As a machine process, there are many applications and advantages in using chemical machining. Although chemical machining is not the most common machining process, it actually produces components of much higher quality than traditional methods, such as laser cutting, wire electrical discharge machining and metal stamping. Depending on the component design, chemical machining can be an even more economical method of making parts.
Chemical machining is the process by which precise metal parts are created by chemicals and UV light. This manufacturing method is achieved by placing photo-resistant stencils on the designated areas on a cloth. The metallic component is formed by the use of chemicals that dissolve the areas exposed to UV light, creating an exact replica of the stencil.
A chemical compound can be used in almost any type of metal or alloy, of any hardness. It offers a great economic advantage due to the fact that the fabric is relatively cheap and can be produced quickly. The process is ideal for creating prototypes, as it allows for easy changes before or even during mass production. During the manufacturing process, dimensional tolerance is maintained perfectly, and the finished particles will be free of burrs or sharp edges. This saves time and money as no additional work is needed to remove these unwanted fragments.
Chemical engraving also shortens the production time of the components. On average, it only takes two or three days to produce samples. Compared to metal stamping, it takes an average of half a week to complete the gear. Due to the fast response time with chemical machining, if there is any change in the design, the photo tool is easily modified with low cost in a short period of time.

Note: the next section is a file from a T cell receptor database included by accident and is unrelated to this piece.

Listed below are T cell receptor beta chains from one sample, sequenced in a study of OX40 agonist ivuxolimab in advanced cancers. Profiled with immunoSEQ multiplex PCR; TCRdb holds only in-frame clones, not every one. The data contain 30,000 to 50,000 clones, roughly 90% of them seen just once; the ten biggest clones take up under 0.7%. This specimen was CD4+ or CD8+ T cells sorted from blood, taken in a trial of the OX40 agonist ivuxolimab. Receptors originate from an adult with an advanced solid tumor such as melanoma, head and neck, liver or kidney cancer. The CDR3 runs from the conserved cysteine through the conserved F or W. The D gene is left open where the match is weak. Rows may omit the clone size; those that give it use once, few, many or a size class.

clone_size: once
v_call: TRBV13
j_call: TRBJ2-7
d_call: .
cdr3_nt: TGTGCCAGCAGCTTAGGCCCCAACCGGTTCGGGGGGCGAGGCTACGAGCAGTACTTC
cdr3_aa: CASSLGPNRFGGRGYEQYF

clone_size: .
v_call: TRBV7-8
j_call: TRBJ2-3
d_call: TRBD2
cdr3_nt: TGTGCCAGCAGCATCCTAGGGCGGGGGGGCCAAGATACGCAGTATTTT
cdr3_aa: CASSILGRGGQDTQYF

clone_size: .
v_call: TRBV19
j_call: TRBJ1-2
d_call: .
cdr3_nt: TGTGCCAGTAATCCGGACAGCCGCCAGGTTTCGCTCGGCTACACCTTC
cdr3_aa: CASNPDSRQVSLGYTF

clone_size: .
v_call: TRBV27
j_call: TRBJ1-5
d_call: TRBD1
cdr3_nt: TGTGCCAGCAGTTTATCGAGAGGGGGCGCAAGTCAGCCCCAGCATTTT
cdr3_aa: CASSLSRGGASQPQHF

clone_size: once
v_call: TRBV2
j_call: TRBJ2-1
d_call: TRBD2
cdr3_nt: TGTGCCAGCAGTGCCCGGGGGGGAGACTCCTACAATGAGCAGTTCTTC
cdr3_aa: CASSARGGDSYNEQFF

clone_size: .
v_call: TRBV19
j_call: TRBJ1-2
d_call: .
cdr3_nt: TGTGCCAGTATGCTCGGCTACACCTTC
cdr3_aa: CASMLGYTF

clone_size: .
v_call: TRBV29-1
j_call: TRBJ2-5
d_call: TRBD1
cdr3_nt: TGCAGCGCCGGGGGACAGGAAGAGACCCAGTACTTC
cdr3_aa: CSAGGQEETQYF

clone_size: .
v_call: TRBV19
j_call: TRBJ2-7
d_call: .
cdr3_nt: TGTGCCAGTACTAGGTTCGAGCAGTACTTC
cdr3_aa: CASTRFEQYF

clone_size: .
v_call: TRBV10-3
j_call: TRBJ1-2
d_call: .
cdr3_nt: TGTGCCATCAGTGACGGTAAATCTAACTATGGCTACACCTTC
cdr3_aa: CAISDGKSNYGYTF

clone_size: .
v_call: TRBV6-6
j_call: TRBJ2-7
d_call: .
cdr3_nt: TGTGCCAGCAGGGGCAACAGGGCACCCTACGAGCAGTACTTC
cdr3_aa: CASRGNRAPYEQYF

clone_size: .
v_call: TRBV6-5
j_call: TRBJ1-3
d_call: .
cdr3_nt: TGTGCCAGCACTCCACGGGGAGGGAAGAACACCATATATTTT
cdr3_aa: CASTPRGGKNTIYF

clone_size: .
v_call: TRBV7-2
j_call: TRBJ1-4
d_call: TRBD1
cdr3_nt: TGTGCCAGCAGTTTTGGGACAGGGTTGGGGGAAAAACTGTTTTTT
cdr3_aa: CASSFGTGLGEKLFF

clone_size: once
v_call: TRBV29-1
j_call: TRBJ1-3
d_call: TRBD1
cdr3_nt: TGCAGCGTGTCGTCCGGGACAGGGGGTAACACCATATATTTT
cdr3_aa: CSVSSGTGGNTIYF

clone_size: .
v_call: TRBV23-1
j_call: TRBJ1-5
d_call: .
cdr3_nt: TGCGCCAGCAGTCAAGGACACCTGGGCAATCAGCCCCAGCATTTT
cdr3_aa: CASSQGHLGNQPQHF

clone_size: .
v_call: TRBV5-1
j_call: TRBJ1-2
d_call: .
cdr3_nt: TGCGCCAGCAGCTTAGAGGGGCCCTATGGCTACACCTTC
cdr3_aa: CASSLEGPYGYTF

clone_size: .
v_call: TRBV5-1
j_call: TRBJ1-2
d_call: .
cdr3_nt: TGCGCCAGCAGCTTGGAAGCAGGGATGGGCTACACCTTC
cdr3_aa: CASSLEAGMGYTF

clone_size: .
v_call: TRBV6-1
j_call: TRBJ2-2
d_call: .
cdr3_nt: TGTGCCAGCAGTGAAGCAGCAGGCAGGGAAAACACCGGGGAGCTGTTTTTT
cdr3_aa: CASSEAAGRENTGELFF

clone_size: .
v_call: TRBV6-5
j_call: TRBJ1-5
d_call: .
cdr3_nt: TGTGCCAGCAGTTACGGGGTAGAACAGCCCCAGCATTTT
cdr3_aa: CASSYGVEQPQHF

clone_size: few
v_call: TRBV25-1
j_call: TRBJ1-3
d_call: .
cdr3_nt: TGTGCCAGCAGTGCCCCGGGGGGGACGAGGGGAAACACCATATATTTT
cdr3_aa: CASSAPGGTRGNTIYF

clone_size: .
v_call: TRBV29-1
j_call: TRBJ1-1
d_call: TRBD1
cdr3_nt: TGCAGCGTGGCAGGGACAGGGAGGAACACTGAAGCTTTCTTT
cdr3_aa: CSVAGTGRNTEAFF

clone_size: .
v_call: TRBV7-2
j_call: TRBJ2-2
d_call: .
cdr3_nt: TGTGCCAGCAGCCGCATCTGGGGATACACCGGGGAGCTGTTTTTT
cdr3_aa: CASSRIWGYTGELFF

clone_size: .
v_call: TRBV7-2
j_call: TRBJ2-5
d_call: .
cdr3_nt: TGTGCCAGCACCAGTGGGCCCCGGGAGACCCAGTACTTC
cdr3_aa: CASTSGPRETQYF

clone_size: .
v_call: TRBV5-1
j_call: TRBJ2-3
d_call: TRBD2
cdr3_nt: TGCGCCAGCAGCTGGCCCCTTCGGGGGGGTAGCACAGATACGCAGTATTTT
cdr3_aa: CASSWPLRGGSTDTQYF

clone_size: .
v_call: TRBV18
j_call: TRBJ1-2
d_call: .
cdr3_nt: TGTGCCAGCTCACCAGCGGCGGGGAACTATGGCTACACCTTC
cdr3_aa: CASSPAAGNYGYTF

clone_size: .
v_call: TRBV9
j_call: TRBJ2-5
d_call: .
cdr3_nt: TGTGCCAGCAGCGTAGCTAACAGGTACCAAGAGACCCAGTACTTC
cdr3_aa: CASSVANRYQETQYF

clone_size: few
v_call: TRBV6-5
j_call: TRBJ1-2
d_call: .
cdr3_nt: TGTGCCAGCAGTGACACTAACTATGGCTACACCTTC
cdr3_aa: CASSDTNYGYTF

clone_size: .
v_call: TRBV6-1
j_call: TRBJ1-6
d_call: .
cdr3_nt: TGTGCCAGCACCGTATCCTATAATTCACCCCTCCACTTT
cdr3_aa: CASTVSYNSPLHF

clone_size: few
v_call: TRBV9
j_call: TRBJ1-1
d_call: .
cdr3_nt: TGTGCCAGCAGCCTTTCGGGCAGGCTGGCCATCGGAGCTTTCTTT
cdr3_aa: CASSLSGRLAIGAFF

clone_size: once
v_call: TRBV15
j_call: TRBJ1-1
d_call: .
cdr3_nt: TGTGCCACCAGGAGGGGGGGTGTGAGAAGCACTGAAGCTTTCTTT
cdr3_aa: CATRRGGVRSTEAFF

With hard tools, such as stamping and punching, they are often used and other damages. Since photographic tools are only exposed to light, they are more resistant and last much longer. Due to the cost of rigid equipment for a stamp, a large number is required to validate the expense. With photochemical engraving, components can be produced much cheaper, so there is no need to be a huge success.
There are some metal parts so complex and delicate that they can only be produced with chemical machining. Although the technology that emerged from tea first emerged during World War II, it has been modified and modernized over the years to serve a variety of applications in a variety of industries. Many of the new life-changing technologies would not be possible without this rapidly evolving manufacturing process. These multiple ethical benefits avidly benefit industries such as consumer electronics, medical implants, aerospace engineering and so on.